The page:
Visiting Cali would not be complete without dancing some salsa – you're certainly spoilt for choice here!
The city is overflowing with dance clubs, from tiny hole-in-the-wall joints to giant salsa stadiums. Don’t worry if you're arriving on a weeknight: the beat goes on 24-7 here.
For a classic, old-school salsa experience, don’t miss Zaperoco: as one of the oldest bars in the city, Zaperoco has been sound tracking Cali’s salsa scene for decades.
La Topa Tolondra is another popular club: it’s relaxed, informal, and open virtually every day of the week, making it especially popular with travelers.
Cali locals also rave about the “Lunes de Brisas” salsa event, which takes place every Monday at a large estate outside the city.
More adventurous dancers won’t want to miss the Juanchito neighborhood, a suburb famous for late-night salsa parties. It’s not necessarily the safest part of town, so try to visit with a local.
Cali is a party city and hosts two of Colombia's finest festivals.
The Feria de Cali, which takes place every year from December 25-30, is the perfect way to lift those post-Christmas blues. It’s one of Colombia’s most popular festivals and features street parades, salsa concerts, and exhibitions.
Cali also is also home to the fantastic Petronio Alvarez Pacific Music Festival. Held every August, it’s essential for anyone who wants to gain a deeper understanding of Colombia’s Pacific culture. Local and international musicians converge on Cali during the festival to play traditional Pacific music styles like currulao and bambuco.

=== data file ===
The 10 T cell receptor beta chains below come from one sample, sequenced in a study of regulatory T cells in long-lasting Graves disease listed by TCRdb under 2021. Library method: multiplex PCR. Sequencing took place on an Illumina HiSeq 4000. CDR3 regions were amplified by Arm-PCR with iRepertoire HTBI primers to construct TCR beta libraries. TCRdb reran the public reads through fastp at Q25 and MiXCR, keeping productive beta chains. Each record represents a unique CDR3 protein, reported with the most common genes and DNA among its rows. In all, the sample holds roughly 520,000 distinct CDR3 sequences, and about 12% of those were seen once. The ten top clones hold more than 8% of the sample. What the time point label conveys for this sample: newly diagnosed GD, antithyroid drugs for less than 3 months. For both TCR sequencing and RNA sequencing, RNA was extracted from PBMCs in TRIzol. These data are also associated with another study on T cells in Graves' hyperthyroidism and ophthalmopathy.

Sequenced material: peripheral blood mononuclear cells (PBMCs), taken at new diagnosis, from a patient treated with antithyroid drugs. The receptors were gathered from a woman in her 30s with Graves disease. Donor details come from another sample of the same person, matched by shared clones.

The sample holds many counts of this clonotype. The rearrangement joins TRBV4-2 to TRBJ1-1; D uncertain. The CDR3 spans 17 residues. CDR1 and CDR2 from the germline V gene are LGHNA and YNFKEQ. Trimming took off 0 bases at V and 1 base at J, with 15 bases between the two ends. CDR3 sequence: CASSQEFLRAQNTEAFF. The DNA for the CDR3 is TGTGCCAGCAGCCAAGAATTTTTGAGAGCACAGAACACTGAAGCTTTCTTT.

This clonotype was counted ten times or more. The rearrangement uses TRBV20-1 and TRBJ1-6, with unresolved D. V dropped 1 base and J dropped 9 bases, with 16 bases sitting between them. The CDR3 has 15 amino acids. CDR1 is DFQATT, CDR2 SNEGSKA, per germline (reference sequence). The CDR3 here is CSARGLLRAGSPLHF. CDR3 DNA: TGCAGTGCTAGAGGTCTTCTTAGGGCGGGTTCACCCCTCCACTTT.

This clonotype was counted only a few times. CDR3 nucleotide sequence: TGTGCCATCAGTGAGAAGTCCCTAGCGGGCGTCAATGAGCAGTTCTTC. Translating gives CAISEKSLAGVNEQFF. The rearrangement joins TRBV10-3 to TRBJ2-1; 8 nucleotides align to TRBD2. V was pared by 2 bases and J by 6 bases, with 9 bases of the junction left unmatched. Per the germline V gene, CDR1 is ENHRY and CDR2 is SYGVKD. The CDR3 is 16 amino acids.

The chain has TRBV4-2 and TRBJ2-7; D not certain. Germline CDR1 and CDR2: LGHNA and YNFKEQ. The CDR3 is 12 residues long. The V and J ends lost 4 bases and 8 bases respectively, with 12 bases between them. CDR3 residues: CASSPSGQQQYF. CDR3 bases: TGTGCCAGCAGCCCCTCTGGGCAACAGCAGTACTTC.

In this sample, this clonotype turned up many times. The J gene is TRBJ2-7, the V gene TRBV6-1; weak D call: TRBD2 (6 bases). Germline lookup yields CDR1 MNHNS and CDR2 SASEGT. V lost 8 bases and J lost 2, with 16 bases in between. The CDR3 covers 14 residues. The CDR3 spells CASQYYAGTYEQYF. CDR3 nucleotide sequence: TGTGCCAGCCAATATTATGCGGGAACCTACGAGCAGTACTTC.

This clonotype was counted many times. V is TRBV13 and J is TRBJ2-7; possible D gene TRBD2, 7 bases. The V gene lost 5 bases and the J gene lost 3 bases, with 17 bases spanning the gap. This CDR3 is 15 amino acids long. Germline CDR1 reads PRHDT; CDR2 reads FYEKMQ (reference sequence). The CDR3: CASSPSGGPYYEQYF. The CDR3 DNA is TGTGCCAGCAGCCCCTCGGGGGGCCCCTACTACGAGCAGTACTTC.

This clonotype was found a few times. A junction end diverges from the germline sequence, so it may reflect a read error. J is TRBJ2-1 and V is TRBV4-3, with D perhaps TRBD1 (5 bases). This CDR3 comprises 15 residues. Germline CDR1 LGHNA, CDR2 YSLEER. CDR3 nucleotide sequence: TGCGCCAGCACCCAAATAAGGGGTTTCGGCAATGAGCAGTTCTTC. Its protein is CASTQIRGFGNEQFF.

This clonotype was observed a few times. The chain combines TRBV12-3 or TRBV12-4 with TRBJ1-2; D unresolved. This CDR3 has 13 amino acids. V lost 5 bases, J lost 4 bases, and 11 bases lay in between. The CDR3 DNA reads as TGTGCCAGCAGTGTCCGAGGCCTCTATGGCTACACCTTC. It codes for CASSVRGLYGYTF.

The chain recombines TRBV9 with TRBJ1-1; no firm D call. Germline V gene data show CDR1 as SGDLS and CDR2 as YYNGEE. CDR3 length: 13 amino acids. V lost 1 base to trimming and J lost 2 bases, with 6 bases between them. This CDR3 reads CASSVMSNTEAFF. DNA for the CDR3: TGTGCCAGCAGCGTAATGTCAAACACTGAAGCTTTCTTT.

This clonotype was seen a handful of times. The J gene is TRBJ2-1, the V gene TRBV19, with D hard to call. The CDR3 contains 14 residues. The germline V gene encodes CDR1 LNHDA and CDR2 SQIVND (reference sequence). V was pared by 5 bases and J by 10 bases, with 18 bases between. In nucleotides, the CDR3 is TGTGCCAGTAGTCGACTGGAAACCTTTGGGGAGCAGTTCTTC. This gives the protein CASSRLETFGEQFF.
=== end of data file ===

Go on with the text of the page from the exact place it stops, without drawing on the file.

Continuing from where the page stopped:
Cali’s city center is worth visiting for a couple of hours to enjoy beautiful churches, parks, and theaters.
The highlight is La Ermita Church, Cali’s most recognized building. A stroll around the center should also include a visit to Jorge Isaacs Park, La Merced Church, and Caicedo Square.
Cat-lovers will also want to cross over the river from the park to visit Parque de los Gatos with its 16 giant cat sculptures, including the giant bronze Gato del Rio.
The colonial neighbourhood of San Antonio is the historical heart of Cali. This is where most of the city’s best hotels and restaurants are located.
It’s a pleasant area to stroll around on a sunny day, and it’s worthwhile to walk up to the park on the hill overlooking San Antonio. The view here from the small chapel is one of Cali’s most important cultural sites.
Cali is home to three spectacular monuments overlooking the city: Cristo Rey, Cerro de las Tres Cruces, and La Estatua de Belalcazar.
The giant Christ statue of Cristo Rey offers spectacular panoramas of the city. Make sure to visit with a group, as the area can be unsafe.
The Hill of the Three Crosses is also a nice hike with a great view: visit on Sundays when security presence is strong and locals get their weekend exercise.
The statue of Sebastian de Belalcazar, Cali’s founder, overlooks a nice neighbourhood, and is more secure than the other two.
It's never easy to make your way around an unfamiliar city, especially if you can't speak the local language! A nomad shares his top tips on modes of transport in Cali.
Only got 24 hours in Colombia's capital city? Experience the local culture and see the best bits with this one day itinerary from our local insider, Jacqui.